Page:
You’ve written your speech.
You’ve edited, re-edited and re-edited.
Your speech has a clear structure and message.
Now for the crucial opening words and their delivery.
Research has shown that the first 90 seconds of any speech have the most impact and are the most memorable. Thought, time and effort spent on your opening is a worthwhile investment.
Often your audience has already listened to several other presentations. This means you are in competition with what they’ve already heard, with work issues, personal issues, and the big question: what am I having for dinner tonight? With the added distraction of mobile devices maybe they just appear attentive and interested.
You need to stand out from other speakers. This starts before you’ve even uttered your first word. Expectations shape reality. If your audience expects you to be good, they’ll perceive you as just that. So dress the part and never admit to feeling anxious, unsure or unwell.
Make an impact on your audience before you attempt to inform, persuade or inspire
The opening of your speech needs to provide them with a compelling reason to park all competing thoughts and give you their full attention for the duration of your speech. Don’t waste the opening seconds with platitudes, such as thank you for inviting me, what an honour, etc. Friendly, but boring and predictable.
In the words of Darren LaCroix, “Beware death by sameness.”
If every speaker stands up and opens with, “Thank you Mr Chairman, valued colleagues and guests”, you will stand out if you have an opening that is different and inclusive. For instance, “Mr Chairman, valued colleagues and everyone who has ever felt the pressure of hitting a mega sales target …” This will immediately signal something different and interesting is about to happen.
After the formalities you have a few seconds to reinforce the initial expectations you’ve set. Make a direct, dramatic opening which seizes your audience’s interest: It can be compelling, humorous, shocking, challenging or imaginative. Try using:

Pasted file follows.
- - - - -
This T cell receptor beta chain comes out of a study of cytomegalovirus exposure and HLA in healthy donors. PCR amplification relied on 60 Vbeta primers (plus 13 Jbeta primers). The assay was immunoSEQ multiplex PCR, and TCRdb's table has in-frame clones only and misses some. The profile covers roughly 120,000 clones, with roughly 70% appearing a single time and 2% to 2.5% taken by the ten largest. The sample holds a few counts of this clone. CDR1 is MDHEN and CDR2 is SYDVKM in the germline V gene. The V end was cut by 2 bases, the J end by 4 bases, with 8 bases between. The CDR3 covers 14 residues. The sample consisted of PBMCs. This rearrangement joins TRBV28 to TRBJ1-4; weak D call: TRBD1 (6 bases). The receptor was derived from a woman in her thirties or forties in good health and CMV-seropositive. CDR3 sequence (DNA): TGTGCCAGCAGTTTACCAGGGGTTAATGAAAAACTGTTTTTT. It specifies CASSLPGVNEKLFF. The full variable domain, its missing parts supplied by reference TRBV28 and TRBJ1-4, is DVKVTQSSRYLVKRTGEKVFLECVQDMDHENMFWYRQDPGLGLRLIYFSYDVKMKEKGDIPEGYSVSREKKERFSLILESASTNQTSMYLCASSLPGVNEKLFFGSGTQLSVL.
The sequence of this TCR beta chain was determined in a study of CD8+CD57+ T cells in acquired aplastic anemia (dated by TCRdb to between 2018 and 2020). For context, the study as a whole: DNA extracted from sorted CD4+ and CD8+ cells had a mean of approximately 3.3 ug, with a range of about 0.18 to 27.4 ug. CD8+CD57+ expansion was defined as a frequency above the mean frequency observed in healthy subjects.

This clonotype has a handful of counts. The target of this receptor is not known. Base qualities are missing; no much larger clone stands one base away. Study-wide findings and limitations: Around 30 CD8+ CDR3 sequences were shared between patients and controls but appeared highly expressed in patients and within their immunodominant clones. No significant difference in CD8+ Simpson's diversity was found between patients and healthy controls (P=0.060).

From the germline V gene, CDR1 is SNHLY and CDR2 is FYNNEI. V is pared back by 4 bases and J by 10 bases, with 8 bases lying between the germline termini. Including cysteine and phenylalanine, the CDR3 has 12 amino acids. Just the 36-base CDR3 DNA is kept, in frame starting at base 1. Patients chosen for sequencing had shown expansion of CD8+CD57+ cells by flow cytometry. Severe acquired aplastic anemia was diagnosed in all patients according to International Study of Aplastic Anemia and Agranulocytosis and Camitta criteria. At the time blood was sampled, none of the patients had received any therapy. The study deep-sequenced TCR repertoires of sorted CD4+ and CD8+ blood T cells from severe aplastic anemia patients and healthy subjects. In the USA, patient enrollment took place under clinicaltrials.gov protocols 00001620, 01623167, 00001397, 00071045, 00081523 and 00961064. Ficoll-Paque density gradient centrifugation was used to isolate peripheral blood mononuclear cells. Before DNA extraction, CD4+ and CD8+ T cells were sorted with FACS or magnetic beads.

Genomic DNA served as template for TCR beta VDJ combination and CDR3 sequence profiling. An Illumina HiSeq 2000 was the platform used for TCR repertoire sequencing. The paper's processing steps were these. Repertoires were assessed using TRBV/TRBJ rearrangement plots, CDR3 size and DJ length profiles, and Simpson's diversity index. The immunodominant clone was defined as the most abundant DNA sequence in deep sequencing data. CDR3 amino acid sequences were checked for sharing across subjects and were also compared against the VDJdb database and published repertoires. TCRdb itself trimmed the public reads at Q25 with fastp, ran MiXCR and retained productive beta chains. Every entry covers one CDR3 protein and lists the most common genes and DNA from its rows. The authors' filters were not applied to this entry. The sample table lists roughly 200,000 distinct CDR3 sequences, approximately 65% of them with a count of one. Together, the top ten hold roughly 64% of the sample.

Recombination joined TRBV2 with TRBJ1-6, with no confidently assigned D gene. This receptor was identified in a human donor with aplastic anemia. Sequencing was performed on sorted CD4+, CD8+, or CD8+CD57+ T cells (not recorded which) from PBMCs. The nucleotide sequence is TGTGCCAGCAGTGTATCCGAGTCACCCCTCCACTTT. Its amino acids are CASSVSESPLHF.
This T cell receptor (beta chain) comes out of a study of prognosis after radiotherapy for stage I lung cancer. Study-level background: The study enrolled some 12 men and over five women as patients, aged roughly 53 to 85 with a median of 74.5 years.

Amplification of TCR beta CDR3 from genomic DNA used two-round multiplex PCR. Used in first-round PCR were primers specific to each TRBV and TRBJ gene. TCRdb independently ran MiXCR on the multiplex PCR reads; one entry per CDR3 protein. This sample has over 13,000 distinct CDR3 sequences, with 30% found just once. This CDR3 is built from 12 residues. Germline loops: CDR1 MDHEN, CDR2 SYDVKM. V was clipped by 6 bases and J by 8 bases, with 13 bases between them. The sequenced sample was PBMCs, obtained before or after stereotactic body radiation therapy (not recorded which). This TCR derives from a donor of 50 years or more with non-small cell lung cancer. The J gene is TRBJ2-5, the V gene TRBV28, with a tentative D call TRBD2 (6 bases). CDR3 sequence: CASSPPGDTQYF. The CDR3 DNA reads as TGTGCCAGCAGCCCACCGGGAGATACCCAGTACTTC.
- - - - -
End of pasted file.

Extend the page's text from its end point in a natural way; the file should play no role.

- A rhetorical or a survey question. Cue the response you are looking for. For instance, one hand raised in the air tells the audience you’re interested in a show of hands, not a verbal response. Look expectant, with open body language if you want people to shout out answers.
Questions are even more effective when they are ‘you’ focused:
- Using the language of one-to-one conversation feels personal, that ‘speaking-just-to-me’ feeling
- ‘You’ speaks to one, but includes everyone, eg “Are you having fun?”
- Use “Have you ever …?” questions to achieve an emotional connection. Avoid “How many …?” questions. They can be distracting as people search for information in their memories.
- A statement in the form of a startling statistic or a bold claim can set the scene effectively for an informational or educational talk. “Did you know that …”
- Paint a picture. This can start with “Imagine …” or “It was 2.30pm on a rainy Monday …”. The aim is to get your audience to visualise a scene in their minds. Make it broad-brush. The audience will fill in the detail from their own experiences and memories. This will make it more powerful